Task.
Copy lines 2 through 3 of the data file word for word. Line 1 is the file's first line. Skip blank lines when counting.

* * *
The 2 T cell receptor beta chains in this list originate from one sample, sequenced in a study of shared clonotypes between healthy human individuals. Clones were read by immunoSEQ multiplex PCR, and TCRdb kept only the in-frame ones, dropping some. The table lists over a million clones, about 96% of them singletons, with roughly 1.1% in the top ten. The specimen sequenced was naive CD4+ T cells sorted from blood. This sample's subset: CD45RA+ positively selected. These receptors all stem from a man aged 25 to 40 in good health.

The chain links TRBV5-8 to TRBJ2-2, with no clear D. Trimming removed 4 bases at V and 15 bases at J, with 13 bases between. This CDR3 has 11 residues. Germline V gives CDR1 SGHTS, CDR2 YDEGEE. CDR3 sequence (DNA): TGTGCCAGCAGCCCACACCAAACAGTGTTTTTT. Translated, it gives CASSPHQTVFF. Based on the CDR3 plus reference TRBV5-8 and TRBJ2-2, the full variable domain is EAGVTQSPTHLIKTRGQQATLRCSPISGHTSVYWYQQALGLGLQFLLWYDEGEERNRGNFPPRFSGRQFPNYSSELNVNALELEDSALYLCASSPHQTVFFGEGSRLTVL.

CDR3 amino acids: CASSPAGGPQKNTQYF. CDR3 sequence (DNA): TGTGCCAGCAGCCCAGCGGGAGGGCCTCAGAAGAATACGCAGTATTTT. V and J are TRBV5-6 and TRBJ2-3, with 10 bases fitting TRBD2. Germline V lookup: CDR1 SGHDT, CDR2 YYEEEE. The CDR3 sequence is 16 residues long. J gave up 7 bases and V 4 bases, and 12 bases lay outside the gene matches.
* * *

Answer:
The chain links TRBV5-8 to TRBJ2-2, with no clear D. Trimming removed 4 bases at V and 15 bases at J, with 13 bases between. This CDR3 has 11 residues. Germline V gives CDR1 SGHTS, CDR2 YDEGEE. CDR3 sequence (DNA): TGTGCCAGCAGCCCACACCAAACAGTGTTTTTT. Translated, it gives CASSPHQTVFF. Based on the CDR3 plus reference TRBV5-8 and TRBJ2-2, the full variable domain is EAGVTQSPTHLIKTRGQQATLRCSPISGHTSVYWYQQALGLGLQFLLWYDEGEERNRGNFPPRFSGRQFPNYSSELNVNALELEDSALYLCASSPHQTVFFGEGSRLTVL.

CDR3 amino acids: CASSPAGGPQKNTQYF. CDR3 sequence (DNA): TGTGCCAGCAGCCCAGCGGGAGGGCCTCAGAAGAATACGCAGTATTTT. V and J are TRBV5-6 and TRBJ2-3, with 10 bases fitting TRBD2. Germline V lookup: CDR1 SGHDT, CDR2 YYEEEE. The CDR3 sequence is 16 residues long. J gave up 7 bases and V 4 bases, and 12 bases lay outside the gene matches.